# Fourier Series: Simplified Explanation for Beginners

• Brewer
In summary, the function f(x) = e^{-cx} for 0 < x < \pi and f(x) = e^{cx} for -\pi < x < 0 can be written as a cosine series. The Fourier series for even functions only have cosine terms, and since this function is even, the sine terms have zero coefficients. To calculate the coefficients of the cosine terms, we can use integration by parts and evaluate the function at -\pi and \pi. However, in this case, the function is even and the sine terms are odd, so their coefficients will be 0. This means that the function can be simplified to only have cosine terms in its Fourier series.
Brewer
Can someone explain this to me simply. I just plain do not get Fourier Series.

I've got a question that says:
show that
f(x)=exp(-cx) for 0<x<pi
=exp(cx) for -pi<x<0

can be written as a cosine series that's way too complicated for me to work out how to write here.

I have no idea where to start. My lecture notes are of very little help, and all the websites and textbooks seem to be of no help at all.

My only thought of where to start is to write e as functions of cos and sin, but there are no sin's in the answer, so I'm a little dubious about this. If anyone has a way of explaining this to dumbasses, then I'd love to hear it!

Any function can be considered the sum of an even function and an odd function. The Fourier series for even functions have only cosine terms, while for odd functions have only sine terms. The function you have is even, so the sine terms have zero coefficients.

I still struggle to understand what you mean though. How are the coefficients worked out?

Thanks though.

Almost all "Fourier coefficient" problems can be calculated using "integration by parts".

In this case, where your interval is from $-\pi$ to $\pi$ the coefficient of sin(nx) in the Fourier series for f(x) would be
$$\frac{1}{\pi}\int_{-\pi}^\pi f(x)sin(nx)dx$$
the "constant term" (corresponding to cos(0x)) would be
$$\frac{1}{2\pi}\int_{-\pi}^\pi f(x) dx[/itex] and the coefficient of cos(nx) for n> 0 [tex]\frac{1}{\pi}\int_{-\pi}^\pi f(x)cos(nx)dx$$

In the case of your function, the coefficient for sin(nx) is
$$\frac{1}{\pi}\int_{-\pi}^0 e^{cx}sin(nx)dx+\frac{1}{\pi}\int_0^\pi e^{-cx}sin(nx)dx$$
Now, in the first let $u= e^{cx}$ and $dv= sin(nx)dx$. That will give an integral in $e^{cx}cos(nx)$. Do the same thing and you will get back to $e^{cx}sin(nx)$. Solve that algebraically for the integral.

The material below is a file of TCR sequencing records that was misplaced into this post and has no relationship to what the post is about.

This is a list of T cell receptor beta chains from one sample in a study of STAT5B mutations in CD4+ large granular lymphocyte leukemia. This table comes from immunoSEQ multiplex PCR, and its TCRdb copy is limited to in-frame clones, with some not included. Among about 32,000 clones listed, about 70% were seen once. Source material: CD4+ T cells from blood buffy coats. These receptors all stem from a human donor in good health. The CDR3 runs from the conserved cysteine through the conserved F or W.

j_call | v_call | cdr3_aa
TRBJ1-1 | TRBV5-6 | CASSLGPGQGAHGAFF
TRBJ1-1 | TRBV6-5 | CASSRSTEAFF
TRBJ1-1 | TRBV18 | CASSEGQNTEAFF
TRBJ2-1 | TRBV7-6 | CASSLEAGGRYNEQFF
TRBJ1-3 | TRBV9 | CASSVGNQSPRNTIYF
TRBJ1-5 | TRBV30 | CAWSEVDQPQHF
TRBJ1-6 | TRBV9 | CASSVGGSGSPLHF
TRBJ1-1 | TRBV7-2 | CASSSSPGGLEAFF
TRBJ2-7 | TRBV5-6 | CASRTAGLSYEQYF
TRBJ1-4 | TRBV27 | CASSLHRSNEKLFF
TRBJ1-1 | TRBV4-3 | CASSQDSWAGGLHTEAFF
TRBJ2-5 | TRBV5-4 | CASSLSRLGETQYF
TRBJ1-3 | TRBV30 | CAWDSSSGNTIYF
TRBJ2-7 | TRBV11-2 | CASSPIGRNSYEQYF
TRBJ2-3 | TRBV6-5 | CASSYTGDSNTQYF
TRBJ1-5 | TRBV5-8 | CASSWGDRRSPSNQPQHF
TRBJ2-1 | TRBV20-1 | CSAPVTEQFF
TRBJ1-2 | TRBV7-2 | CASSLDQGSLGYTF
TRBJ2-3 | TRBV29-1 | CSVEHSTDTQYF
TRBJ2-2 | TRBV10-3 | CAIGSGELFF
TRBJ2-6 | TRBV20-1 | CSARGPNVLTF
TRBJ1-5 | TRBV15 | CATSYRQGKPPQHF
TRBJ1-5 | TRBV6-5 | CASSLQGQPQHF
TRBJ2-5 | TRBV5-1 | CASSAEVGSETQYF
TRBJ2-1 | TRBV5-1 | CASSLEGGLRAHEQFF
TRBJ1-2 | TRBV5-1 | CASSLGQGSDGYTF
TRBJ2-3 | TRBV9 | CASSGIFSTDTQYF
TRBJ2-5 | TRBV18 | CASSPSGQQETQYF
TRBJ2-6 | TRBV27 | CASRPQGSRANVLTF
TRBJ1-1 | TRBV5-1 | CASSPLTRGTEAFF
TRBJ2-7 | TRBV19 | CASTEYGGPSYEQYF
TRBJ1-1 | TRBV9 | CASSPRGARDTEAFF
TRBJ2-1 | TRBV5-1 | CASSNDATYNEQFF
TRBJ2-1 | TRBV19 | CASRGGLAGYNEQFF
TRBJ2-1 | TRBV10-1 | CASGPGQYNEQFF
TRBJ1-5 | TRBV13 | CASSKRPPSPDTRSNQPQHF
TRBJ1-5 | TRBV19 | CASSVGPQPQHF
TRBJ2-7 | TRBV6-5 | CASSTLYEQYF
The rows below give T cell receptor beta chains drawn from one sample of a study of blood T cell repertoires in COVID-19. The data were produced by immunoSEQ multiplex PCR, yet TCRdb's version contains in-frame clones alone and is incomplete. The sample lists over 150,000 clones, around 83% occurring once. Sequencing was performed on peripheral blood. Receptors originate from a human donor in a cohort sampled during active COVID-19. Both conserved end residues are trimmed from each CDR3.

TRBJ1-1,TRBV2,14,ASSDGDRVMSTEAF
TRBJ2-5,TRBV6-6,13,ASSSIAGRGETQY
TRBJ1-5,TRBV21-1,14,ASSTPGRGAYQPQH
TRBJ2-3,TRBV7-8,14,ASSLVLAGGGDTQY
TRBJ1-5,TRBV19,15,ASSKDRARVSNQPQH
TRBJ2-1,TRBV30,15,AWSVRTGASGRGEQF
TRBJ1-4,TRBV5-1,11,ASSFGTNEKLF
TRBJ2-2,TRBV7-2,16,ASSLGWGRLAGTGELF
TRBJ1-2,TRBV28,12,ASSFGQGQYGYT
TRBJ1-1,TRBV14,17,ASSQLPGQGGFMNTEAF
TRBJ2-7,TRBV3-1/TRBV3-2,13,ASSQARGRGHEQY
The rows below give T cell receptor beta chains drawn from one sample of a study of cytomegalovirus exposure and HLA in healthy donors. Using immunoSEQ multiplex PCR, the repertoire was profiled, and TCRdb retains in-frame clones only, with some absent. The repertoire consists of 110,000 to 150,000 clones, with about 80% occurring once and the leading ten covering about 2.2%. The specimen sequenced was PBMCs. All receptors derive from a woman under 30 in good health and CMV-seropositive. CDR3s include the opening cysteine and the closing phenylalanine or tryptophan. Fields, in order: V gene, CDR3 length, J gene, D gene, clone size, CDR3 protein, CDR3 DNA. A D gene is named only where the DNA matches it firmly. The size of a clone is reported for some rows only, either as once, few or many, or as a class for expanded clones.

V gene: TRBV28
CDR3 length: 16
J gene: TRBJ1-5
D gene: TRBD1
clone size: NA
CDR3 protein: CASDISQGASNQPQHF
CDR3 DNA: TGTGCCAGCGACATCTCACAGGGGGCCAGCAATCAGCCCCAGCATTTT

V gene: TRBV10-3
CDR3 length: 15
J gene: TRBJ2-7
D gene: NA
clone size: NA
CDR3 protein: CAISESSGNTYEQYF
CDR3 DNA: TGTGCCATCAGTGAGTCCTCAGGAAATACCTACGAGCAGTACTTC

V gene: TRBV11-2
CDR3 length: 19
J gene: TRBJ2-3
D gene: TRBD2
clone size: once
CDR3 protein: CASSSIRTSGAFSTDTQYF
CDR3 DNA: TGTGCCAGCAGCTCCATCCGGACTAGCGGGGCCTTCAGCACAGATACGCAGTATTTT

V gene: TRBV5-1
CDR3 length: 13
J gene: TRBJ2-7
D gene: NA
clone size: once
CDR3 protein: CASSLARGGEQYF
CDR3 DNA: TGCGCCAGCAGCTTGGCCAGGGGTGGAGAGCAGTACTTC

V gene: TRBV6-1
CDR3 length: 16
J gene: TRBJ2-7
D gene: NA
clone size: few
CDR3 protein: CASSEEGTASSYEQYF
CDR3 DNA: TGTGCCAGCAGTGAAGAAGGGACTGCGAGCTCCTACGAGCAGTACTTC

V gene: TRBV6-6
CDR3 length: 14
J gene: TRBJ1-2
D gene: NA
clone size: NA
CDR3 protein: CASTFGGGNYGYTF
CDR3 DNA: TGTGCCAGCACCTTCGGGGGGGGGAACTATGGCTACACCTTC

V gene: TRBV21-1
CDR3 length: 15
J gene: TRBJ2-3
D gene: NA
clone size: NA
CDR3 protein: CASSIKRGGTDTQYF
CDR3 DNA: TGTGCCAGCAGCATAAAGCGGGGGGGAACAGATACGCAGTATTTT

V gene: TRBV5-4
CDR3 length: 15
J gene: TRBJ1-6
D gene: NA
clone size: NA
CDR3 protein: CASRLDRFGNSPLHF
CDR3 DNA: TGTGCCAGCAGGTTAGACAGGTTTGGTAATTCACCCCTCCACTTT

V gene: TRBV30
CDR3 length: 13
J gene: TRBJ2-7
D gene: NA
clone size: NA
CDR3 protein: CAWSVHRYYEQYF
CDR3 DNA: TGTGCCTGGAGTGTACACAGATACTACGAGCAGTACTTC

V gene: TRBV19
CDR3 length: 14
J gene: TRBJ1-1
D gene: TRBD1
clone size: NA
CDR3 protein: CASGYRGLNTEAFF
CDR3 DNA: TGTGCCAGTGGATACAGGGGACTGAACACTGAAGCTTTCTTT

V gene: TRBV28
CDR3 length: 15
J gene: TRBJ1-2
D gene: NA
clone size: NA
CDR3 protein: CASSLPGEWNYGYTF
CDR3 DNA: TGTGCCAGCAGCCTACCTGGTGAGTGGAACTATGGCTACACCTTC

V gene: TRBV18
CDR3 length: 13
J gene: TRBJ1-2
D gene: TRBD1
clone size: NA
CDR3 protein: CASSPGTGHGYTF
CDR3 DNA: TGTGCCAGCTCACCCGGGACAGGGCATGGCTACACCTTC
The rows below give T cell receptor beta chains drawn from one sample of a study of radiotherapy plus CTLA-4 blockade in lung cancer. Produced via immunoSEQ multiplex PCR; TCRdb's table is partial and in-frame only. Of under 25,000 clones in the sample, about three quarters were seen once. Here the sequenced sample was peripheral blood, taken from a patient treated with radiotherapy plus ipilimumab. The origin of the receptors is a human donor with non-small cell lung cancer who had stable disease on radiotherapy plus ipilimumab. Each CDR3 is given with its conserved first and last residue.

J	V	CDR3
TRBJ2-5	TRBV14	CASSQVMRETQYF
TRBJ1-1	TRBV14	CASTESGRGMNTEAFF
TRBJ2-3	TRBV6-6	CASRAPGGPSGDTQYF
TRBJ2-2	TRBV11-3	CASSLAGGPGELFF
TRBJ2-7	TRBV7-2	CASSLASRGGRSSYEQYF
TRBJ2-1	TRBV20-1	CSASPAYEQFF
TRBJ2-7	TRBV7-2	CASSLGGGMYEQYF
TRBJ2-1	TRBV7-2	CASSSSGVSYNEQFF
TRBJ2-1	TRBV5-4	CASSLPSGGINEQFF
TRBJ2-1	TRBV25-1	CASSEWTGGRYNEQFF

However, as mathman pointed out, since this function is even and sine is odd, f(x)sin(nx) is an odd function. It's anti-derivative will be even so evaluating at $-\pi$ and $\pi$ and subtracting gives 0.

Essentially, the Fourier sine terms give the "odd part" of a function and the cosine terms give the "even part". Since this function is even, it has no sine terms. Getting coefficient 0 is exactly right.

## 1. What is a Fourier Series?

A Fourier Series is a mathematical tool used to represent periodic functions as a sum of simpler trigonometric functions. It was developed by Joseph Fourier in the early 19th century and has a wide range of applications in physics, engineering, and other fields.

## 2. How does a Fourier Series work?

A Fourier Series works by breaking down a periodic function into a series of simpler sine and cosine functions with different frequencies and amplitudes. These simpler functions are then combined to approximate the original function. The more terms included in the series, the closer the approximation will be to the original function.

## 3. What is the significance of Fourier Series?

The significance of Fourier Series lies in its ability to simplify complex periodic functions into simpler components, making it easier to analyze and understand these functions. It is also used extensively in signal processing, image processing, and other fields to remove noise and extract useful information from data.

## 4. Can Fourier Series be applied to non-periodic functions?

No, Fourier Series can only be applied to functions that are periodic. However, there are other mathematical tools, such as Fourier Transforms, that can be used to analyze non-periodic functions.

## 5. Is it necessary to have a deep understanding of mathematics to understand Fourier Series?

While a basic understanding of mathematics is helpful, it is not necessary to have a deep understanding to grasp the concept of Fourier Series. With some patience and practice, beginners can understand the basics of Fourier Series and its applications.

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